For teams that rely on Slack, the first day back at work in 2021 was a bit of a rude awakening. Down for hours the morning of January 4th, those accustomed to immediate chatification wondered what the backup plan was. Email? Asana? Carrier pigeon... or Morse code? We prepare for all sorts of real-world vulnerabilities like blizzards and earthquakes, and companies certainly have crisis plans in case of a serious threat to the business—but what happens when the way we normally talk to each other is interrupted? There's never a bad time to make sure that your best laid plans are as solid as they can be, starting with the health of your company’s internal communications.
1. In case of an outage, what’s the backup plan—and do people know what it is?
At Guru, we don’t use email internally. We mostly use Slack (and Zoom) to communicate. So when our favorite chat platform goes down, the most intuitive thing for us to do is not to simply email each other. After all, some team members may only check email once or twice a day! If the outage lasts longer than we can realistically wait to collaborate, here’s our backup plan, as documented in Guru. We use easily findable language (Slack outage) and we don’t bury it among all of our other tech stack or comms documentation.
If this were to change, our IT team could easily push a Knowledge Alert out with this Card, letting us know what the new policy was while also completely bypassing our first-day-after-vacation inboxes. Phew! Crisis averted.
2. When things are normal, does everyone know how they’re expected to communicate?
OK, so we don’t use email internally. You might, though. But maybe a few teams have access to Asana; maybe you have both Slack and Microsoft Teams; maybe you have a homegrown solution. In order to cut down on confusion and time lost due to missed messages, you should have clearly documented guidance on how all of your communications platforms fit together.
3. Are the right conversations easy to find?
Say you’re newish to a company and you’re taking over the lead of a project. You don’t know what had been happening with it beforehand, and you scroll through the channel listing in Teams and can’t find what you’re looking for between “Britt’s Team Updates”, “PROJECT TEAM New Releases”, and “The Litter Box: Everything Cats”. So you open a new channel, invite a bunch of people, only to find out a month in that a channel already existed, it has different people, and you had no idea it was there? “Now I’m in 3 channels for the same project,” someone gripes.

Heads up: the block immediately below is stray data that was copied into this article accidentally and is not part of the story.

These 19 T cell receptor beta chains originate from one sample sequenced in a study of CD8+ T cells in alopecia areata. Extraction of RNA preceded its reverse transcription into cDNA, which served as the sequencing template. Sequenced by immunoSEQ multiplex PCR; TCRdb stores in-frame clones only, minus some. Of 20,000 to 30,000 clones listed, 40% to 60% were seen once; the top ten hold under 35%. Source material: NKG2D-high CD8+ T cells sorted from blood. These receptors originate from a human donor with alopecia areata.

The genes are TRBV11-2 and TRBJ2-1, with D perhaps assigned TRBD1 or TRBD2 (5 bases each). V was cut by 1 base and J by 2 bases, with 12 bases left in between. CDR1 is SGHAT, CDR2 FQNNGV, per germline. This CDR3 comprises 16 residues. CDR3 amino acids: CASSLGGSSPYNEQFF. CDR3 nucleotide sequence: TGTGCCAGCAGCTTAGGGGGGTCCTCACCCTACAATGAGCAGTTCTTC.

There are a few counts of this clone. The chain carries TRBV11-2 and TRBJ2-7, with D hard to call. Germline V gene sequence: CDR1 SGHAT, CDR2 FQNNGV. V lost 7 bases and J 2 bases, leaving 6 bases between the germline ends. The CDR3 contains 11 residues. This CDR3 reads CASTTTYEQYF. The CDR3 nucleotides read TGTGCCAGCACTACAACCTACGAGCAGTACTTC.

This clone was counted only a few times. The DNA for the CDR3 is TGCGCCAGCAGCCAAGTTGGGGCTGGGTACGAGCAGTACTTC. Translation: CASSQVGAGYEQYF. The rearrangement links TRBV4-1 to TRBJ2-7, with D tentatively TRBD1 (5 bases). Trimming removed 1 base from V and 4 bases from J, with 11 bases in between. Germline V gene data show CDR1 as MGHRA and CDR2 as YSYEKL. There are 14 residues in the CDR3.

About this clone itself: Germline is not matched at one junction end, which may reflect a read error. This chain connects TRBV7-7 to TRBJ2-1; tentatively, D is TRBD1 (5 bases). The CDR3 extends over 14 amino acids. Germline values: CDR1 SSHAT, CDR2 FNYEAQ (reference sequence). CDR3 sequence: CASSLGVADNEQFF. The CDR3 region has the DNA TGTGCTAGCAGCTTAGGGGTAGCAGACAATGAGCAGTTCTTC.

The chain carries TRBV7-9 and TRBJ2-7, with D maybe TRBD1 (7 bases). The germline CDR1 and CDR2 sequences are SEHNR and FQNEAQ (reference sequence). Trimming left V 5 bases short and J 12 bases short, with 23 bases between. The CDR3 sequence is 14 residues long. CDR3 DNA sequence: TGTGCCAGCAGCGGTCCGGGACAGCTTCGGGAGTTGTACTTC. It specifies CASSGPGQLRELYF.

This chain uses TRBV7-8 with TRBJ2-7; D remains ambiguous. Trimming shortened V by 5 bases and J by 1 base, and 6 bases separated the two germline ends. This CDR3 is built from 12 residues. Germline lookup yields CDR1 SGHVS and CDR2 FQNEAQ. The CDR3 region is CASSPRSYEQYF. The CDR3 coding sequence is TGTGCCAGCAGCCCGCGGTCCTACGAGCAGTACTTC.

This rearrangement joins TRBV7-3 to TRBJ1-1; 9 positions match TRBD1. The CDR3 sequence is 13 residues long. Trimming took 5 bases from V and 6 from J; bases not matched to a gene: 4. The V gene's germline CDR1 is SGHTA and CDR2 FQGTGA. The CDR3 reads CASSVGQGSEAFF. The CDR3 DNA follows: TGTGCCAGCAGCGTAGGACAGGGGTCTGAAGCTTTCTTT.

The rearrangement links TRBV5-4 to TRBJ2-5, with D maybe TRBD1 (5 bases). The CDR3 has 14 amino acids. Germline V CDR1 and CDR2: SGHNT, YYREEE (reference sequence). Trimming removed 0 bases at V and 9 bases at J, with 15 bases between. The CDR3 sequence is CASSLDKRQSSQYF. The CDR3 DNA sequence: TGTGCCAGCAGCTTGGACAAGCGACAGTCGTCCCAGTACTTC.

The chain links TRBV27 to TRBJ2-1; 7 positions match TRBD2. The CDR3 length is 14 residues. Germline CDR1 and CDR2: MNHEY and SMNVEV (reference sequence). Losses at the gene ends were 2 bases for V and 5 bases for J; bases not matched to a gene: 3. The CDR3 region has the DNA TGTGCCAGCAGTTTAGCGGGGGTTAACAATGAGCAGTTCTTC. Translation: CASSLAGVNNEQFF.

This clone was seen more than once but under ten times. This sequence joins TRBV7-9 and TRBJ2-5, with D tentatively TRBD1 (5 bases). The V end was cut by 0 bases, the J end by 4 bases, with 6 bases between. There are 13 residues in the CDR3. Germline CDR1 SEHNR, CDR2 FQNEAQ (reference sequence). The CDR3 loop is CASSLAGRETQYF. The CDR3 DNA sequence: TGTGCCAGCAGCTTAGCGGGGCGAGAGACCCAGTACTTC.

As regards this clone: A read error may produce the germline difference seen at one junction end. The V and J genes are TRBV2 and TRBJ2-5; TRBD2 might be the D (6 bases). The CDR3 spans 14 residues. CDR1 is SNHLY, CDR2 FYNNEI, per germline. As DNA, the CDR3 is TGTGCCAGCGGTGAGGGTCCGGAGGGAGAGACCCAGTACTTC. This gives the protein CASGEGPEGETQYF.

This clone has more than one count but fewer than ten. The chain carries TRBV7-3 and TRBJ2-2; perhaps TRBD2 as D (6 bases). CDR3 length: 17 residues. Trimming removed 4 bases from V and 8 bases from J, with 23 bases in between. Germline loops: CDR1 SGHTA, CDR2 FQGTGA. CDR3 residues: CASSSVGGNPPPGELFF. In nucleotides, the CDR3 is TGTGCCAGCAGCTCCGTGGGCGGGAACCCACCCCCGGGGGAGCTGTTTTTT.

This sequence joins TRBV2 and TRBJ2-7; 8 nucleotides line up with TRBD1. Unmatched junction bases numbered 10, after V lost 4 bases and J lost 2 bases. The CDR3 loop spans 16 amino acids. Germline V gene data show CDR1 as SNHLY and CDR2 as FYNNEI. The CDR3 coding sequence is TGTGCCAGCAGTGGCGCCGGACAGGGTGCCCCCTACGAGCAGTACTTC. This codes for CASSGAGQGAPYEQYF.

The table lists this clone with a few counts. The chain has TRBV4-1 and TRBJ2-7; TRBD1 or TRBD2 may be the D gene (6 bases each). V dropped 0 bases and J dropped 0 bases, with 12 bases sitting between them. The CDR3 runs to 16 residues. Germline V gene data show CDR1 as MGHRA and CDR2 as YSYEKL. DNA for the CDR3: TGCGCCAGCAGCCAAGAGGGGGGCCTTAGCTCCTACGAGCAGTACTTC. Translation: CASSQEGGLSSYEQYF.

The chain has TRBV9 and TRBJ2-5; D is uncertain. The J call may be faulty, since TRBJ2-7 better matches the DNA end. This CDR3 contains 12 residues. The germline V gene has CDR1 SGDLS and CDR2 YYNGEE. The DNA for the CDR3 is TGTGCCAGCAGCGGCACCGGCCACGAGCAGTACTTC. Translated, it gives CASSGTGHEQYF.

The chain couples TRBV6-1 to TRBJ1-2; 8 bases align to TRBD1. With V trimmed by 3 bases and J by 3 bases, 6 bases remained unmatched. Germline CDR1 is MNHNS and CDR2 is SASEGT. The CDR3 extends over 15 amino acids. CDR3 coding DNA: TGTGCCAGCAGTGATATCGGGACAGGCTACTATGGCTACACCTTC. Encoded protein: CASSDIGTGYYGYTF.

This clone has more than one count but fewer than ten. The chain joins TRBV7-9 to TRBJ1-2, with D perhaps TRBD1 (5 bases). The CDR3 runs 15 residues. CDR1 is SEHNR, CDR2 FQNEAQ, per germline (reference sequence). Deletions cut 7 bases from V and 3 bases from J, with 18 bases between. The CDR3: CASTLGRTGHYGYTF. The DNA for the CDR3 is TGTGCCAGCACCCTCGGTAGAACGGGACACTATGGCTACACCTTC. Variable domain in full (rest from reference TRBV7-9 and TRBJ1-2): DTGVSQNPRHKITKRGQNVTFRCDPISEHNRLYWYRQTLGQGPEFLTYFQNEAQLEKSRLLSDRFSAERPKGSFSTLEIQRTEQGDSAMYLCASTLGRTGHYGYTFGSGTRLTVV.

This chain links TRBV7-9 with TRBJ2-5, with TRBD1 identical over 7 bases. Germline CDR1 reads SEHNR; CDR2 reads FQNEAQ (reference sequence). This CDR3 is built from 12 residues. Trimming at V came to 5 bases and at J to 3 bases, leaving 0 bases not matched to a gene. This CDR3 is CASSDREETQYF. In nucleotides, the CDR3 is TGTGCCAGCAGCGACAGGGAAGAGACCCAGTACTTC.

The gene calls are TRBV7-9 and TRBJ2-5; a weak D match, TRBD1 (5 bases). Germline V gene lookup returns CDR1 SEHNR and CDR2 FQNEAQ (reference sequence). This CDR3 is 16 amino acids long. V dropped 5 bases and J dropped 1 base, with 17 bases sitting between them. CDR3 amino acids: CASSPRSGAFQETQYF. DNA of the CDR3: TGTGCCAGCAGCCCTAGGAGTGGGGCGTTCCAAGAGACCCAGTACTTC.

It’s time to get control of your channel names! Work through the channel naming conventions you want to standardize, and give everyone a timeline to get them updated.
Another way to maintain chat health is by making sure that people aren’t in more channels than they need to be, and that moribund channels are archived so you don’t end up with one person talking to herself in there (uhhh, I mean, that’s never happened to me; I don’t know what you’re talking about). Be aggressive about leaving and archiving channels! You can always rejoin or unarchive them.
Note: Teams doesn’t currently have archiving capabilities, so find a naming convention for archived channels. Here’s what we advise for archiving Microsoft Teams channels.
Here are some good rules of thumb on auditing your channels:
Internal communications shouldn’t be a stumbling block; nevertheless, it’s something that most companies still struggle with. But getting a handle on all of it now, before your communications channels fragment further, will allow your company to accelerate growth without also accelerating confusion.